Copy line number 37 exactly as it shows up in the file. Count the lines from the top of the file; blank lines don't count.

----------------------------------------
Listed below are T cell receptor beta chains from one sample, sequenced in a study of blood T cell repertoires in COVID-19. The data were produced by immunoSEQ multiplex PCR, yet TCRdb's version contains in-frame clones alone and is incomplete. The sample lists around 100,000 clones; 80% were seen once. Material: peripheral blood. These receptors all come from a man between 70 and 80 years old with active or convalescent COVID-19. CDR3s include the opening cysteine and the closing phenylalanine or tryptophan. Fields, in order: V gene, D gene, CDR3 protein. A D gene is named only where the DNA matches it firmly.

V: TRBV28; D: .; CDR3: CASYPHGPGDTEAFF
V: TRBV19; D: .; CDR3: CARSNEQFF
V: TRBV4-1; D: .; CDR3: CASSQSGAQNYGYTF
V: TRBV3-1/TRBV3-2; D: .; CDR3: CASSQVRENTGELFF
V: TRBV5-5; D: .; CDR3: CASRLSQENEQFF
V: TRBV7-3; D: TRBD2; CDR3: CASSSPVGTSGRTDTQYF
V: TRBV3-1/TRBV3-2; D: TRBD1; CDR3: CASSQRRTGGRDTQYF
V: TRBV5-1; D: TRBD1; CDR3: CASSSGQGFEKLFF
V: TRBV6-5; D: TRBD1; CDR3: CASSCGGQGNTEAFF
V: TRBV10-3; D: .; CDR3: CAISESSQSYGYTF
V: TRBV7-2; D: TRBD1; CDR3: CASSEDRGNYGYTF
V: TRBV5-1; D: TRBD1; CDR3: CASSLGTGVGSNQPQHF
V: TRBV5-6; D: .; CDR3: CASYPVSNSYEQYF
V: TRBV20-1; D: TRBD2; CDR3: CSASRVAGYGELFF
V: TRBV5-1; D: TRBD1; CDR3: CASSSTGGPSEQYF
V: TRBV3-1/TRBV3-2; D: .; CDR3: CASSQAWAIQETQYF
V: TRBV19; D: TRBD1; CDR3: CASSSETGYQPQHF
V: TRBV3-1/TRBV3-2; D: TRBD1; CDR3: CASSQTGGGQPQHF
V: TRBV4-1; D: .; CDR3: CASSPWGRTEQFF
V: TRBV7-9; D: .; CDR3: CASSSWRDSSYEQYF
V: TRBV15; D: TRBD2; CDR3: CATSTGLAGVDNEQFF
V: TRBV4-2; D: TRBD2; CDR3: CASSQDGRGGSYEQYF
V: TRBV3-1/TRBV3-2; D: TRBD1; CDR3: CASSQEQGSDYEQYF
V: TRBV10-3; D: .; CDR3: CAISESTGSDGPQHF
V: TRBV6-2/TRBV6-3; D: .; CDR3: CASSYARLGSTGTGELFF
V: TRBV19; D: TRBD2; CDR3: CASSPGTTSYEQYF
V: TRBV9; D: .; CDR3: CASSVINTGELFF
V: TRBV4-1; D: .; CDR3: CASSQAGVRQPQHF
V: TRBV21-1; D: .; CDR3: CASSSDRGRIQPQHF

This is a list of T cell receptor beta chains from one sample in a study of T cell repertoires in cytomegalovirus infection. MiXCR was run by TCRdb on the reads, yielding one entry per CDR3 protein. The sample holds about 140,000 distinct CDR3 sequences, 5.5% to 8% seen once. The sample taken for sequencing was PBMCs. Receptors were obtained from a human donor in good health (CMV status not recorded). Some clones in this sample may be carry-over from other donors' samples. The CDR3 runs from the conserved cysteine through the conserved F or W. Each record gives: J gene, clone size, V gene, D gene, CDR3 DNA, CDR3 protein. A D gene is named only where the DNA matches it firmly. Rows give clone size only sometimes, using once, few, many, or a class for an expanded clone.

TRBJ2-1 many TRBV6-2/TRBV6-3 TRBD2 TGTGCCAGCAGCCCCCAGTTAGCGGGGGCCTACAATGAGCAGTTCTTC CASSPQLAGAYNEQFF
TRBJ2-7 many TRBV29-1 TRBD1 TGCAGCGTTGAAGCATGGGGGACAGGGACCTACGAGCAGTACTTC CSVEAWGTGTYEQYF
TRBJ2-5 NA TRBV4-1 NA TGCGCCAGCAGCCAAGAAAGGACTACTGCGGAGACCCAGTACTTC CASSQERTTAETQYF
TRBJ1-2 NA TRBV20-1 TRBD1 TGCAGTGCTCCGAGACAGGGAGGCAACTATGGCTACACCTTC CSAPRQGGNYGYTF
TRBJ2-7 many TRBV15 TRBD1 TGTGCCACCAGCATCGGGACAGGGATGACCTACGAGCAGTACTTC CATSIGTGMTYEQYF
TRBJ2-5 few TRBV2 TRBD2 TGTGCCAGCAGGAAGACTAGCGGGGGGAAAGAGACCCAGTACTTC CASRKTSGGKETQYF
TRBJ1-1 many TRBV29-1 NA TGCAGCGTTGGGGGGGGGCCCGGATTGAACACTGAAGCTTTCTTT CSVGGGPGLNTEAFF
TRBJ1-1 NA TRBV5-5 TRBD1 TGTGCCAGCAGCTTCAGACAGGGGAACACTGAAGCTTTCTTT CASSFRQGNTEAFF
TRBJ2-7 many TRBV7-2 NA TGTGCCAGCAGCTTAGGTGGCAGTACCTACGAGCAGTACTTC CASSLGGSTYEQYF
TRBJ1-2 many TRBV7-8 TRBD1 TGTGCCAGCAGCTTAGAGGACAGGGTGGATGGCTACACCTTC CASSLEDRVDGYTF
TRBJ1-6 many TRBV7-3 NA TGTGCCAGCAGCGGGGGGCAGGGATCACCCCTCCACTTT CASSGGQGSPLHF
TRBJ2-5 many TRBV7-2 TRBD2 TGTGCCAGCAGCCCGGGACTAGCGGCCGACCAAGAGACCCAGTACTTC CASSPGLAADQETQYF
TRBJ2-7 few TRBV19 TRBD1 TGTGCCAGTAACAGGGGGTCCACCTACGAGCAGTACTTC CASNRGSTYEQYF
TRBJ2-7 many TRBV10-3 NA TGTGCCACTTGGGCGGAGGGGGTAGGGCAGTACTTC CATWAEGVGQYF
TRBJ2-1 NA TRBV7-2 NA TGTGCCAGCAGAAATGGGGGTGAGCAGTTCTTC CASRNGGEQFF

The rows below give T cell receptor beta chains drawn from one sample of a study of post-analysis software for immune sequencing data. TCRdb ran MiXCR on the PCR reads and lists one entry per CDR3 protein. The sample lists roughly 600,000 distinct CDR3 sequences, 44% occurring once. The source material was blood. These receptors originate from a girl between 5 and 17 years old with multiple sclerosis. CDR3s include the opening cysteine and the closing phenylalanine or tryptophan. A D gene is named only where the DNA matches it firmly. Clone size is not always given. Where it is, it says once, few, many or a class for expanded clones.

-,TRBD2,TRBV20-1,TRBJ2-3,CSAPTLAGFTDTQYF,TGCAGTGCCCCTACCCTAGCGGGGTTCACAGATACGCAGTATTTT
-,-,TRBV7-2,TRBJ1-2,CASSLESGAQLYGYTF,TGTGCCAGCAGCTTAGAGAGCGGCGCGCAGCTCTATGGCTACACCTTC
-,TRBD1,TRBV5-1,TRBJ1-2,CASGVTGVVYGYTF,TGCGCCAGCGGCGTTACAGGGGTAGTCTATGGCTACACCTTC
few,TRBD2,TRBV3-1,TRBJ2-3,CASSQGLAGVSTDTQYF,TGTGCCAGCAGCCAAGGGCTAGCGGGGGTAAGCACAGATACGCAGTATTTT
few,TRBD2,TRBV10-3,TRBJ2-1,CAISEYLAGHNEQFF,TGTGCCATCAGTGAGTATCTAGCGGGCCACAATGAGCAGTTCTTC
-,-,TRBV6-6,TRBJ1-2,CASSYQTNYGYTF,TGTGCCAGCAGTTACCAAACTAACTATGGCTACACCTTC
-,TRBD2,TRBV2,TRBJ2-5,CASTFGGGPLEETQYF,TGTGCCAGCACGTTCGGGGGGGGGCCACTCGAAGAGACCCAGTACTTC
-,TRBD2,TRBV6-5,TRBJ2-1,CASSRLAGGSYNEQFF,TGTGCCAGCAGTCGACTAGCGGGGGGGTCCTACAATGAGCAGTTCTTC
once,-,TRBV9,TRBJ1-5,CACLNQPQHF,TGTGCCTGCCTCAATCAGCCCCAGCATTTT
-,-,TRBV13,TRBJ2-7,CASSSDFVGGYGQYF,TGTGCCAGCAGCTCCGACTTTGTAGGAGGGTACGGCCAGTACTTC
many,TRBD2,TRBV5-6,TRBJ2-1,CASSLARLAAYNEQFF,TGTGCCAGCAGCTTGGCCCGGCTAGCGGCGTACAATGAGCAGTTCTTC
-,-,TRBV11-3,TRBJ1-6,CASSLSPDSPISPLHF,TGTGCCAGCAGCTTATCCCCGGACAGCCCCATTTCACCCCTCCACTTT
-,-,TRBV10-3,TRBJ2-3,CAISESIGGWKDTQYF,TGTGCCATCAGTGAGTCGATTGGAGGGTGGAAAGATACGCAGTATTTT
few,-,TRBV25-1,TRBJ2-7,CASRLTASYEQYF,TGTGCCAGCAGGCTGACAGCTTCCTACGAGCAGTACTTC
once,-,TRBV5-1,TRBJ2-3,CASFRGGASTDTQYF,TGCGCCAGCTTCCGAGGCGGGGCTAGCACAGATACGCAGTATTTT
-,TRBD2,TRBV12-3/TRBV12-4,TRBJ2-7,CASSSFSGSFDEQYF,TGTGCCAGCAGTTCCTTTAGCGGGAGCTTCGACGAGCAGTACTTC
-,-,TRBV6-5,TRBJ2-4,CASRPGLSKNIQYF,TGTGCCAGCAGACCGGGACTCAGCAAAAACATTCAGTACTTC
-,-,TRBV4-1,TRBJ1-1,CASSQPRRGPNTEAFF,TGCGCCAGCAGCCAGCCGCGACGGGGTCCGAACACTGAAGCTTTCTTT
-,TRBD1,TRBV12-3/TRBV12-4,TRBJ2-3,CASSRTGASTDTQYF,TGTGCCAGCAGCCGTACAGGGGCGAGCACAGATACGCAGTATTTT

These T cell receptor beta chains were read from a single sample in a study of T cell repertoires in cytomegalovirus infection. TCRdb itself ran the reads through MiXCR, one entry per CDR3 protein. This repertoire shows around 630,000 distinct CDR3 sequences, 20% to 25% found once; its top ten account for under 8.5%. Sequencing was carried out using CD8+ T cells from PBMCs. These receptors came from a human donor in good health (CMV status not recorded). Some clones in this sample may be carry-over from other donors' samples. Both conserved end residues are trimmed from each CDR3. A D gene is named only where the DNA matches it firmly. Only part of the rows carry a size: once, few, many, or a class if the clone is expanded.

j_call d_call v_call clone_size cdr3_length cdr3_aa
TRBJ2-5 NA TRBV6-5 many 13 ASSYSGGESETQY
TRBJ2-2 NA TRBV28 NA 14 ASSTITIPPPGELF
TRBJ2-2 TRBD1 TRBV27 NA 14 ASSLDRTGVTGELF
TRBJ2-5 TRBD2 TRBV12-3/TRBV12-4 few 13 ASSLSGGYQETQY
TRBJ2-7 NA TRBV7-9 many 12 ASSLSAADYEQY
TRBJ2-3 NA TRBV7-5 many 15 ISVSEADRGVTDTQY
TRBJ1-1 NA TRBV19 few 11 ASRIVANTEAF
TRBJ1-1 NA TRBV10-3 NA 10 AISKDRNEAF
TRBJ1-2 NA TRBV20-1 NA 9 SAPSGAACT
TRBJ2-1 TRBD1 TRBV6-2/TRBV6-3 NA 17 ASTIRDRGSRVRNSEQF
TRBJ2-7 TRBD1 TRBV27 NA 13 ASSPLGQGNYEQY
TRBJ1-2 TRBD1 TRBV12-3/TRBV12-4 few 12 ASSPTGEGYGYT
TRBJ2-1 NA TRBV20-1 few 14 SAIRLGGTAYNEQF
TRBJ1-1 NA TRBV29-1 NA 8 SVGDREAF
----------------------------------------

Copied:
TRBJ2-5 few TRBV2 TRBD2 TGTGCCAGCAGGAAGACTAGCGGGGGGAAAGAGACCCAGTACTTC CASRKTSGGKETQYF